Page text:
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DynCorp, Northrop Overcharge for Anti-Terrorism Program

A new report by the Pentagon’s internal watchdog found that two major federal contractors submitted more than $91 million—and possibly as much as $123 million—in questionable costs on a contract to support the military’s fight against drug-funded terrorism. The Project On Government Oversight obtained the May 13 report, which is labeled “For Official Use Only” and is otherwise available only through a Freedom of Information Act request.

The Department of Defense Inspector General (DoD IG) investigated a whistleblower hotline tip that Northrop Grumman and DynCorp International overcharged the government for services on a Counter Narco-terrorism Technology Program Office (CNTPO) contract. The IG found that Northrop, the prime contractor, and DynCorp, a subcontractor, knowingly applied excessive labor rates on the contract from October 2007 through March 2013, billing $91.4 million for 360 DynCorp employees who did not possess the required qualifications. The companies might have also improperly billed the government $10 million for 33 other employees, and $21.7 million for labor that exceeded the 8-hours-per-day/40-hours-per-week work schedule stipulated in the contract ($3.2 million of that was for employees recorded as working more than 24 hours in a day).

For example, the IG found that Northrop charged the government $1.2 million for one DynCorp employee classified as a program manager, even though he lacked a bachelor’s degree—the primary requirement for the position. In another example, Northrop classified an employee as a depot aircraft mechanic, a senior general engineer, an integrated logistics manager, a quality assurance manager, a program manager, a senior pilot, and a senior technical writer. Northrop billed 16,270 hours over a 5-year period for this apparent jack-of-all-trades, receiving nearly $2 million. However, the IG found that the employee’s work history and education only qualified him as a mechanic, and only 161 of his hours were properly billed. Northrop also submitted questionable labor charges for 33 other DynCorp employees whose qualifications the IG could not determine because DynCorp did not provide their résumés. (According to the report, DynCorp could not provide the résumés because “some personnel files were archived and extremely difficult to obtain.”)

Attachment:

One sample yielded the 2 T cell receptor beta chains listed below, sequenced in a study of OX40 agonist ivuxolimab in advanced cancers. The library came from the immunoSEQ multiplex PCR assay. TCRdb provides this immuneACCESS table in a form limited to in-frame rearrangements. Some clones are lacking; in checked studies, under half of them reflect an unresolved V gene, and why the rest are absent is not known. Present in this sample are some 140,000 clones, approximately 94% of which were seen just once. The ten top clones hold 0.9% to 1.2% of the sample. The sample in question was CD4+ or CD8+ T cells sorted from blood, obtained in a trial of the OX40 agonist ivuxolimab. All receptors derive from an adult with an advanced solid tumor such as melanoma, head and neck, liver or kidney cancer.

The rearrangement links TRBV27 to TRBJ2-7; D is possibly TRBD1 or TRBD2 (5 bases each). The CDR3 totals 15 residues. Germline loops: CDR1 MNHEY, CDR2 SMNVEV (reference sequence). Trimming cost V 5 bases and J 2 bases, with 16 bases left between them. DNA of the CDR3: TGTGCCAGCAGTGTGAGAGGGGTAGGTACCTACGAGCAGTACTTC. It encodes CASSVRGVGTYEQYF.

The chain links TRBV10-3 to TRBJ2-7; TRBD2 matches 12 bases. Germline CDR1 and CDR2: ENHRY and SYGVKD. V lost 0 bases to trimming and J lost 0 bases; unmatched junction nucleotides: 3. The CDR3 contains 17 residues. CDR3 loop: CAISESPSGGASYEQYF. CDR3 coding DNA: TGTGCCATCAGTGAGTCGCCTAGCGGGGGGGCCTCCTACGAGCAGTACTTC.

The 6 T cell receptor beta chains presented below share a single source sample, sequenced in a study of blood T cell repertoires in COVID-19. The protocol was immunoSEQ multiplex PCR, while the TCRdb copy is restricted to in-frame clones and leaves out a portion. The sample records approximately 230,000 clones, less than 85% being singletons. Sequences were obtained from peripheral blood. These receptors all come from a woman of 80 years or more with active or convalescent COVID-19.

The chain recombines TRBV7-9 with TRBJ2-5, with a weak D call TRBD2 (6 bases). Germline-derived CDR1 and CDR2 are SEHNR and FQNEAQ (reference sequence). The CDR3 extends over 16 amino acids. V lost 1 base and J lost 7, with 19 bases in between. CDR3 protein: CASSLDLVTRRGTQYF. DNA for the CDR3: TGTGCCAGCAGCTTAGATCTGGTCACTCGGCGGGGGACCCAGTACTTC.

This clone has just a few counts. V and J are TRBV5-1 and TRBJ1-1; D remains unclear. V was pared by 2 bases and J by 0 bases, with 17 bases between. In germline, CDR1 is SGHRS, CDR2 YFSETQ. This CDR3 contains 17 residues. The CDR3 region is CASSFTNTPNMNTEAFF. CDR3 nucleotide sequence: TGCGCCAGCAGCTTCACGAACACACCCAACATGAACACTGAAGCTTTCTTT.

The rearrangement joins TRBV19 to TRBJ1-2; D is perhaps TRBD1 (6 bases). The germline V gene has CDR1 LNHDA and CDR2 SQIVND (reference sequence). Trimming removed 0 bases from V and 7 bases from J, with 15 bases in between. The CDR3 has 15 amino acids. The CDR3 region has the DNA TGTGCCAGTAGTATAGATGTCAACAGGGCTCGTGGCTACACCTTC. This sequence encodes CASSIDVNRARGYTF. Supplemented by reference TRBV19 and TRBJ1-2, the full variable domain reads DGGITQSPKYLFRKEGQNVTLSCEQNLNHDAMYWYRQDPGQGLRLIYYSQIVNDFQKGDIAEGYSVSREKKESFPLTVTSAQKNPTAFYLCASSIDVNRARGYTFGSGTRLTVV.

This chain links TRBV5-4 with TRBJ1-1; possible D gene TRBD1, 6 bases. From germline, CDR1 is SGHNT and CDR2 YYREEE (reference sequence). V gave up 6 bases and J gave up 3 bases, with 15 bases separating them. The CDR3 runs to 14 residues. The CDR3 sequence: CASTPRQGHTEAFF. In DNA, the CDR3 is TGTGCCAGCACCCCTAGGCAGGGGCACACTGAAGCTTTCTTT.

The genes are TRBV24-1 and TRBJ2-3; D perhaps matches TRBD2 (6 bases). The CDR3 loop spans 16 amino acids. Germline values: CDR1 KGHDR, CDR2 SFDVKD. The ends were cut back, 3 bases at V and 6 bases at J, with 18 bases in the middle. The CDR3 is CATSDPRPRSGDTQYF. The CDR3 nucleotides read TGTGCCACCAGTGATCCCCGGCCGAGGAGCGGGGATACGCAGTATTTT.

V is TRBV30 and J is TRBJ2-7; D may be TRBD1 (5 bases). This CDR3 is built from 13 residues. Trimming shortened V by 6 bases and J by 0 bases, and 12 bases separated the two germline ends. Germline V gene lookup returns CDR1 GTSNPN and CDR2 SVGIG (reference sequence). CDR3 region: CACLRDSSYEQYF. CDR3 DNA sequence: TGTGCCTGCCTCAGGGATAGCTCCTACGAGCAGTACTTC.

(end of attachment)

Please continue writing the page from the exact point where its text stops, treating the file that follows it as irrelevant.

Most astonishing is the finding that Northrop and DynCorp got away with billing more hours than are in a day. Northrop charged $3.2 million for 29,401 labor hours in excess of 24 hours per day. One employee billed 1,208 labor hours over a 12-day period (that’s more than 100 hours per day!), resulting in an overpayment of $176,900. Northrop billed an additional $1.5 million for employees it claimed had worked between 20 and 24 hours in a day.

When we sought comment from both companies about the report, Northrop Grumman told POGO that it has been cooperating with the DoD IG “for some time on their investigation into the conduct of one of our subcontractors on the CNTPO contract.” DynCorp responded to POGO that it is also cooperating with investigators, and that the company “has complied fully with our obligations under the subcontract, and nothing improper was submitted by [DynCorp] to our customer.”

Certainly, a large share of the blame must go to the contracting officers at the Army Contracting Command-Redstone Arsenal, who relied on Northrop to verify employees’ qualifications and did not adequately review contractor invoices prior to approving payment. Job Number One for a government contracting officer is safeguarding the government’s interest by ensuring compliance with the terms of the contract. In the context of this contract, then, you could say that the Army failed to protect the country.

The report makes no mention of sanctions or legal actions against Northrop or DynCorp, aside from seeking a refund for the improper charges. Nor is there an indication that the Army personnel managing the contract faced any sort of discipline.

This is particularly surprising given the checkered history of the CNTPO program. The DoD IG reviewed the program in 2011 and found that weak contract oversight by the Army—specifically, the failure to adequately review contractor invoices—resulted in overpayments of $815,000 to Raytheon, $168,279 to Northrop, and $77,000 to U.S. Training Center (part of the company once known as Blackwater). DoD IG’s analysis of CNTPO in 2009 also highlighted problems with contract oversight and management.

The DoD IG noted in last week’s report that the five CNTPO support contracts the Army awarded in 2007 (to ARINC, Lockheed Martin, Northrop Grumman, Raytheon, and Blackwater) have a potential value of $15 billion and fund activities throughout Asia, Africa, and Latin America. Yet according to national security reporter Spencer Ackerman, who profiled CNTPO for Wired magazine in 2011, the office’s oversight staff at that time consisted of only 10 contracting officers.

The latest troubling assessment of CNTPO makes us wonder how extensive contractor overbilling and other abuses are throughout the program. If oversight staff is indeed spread so thin that contractors are basically being left to their own devices with regard to billing, the Army has two choices: either significantly beef up contract management or insource the work.

Finally, it bears repeating that the government will be recouping tens of millions of taxpayer dollars thanks to the action of a whistleblower. Whistleblowers truly are the first line of defense against fraud, waste, and abuse. This is why they need to be protected and encouraged to speak out.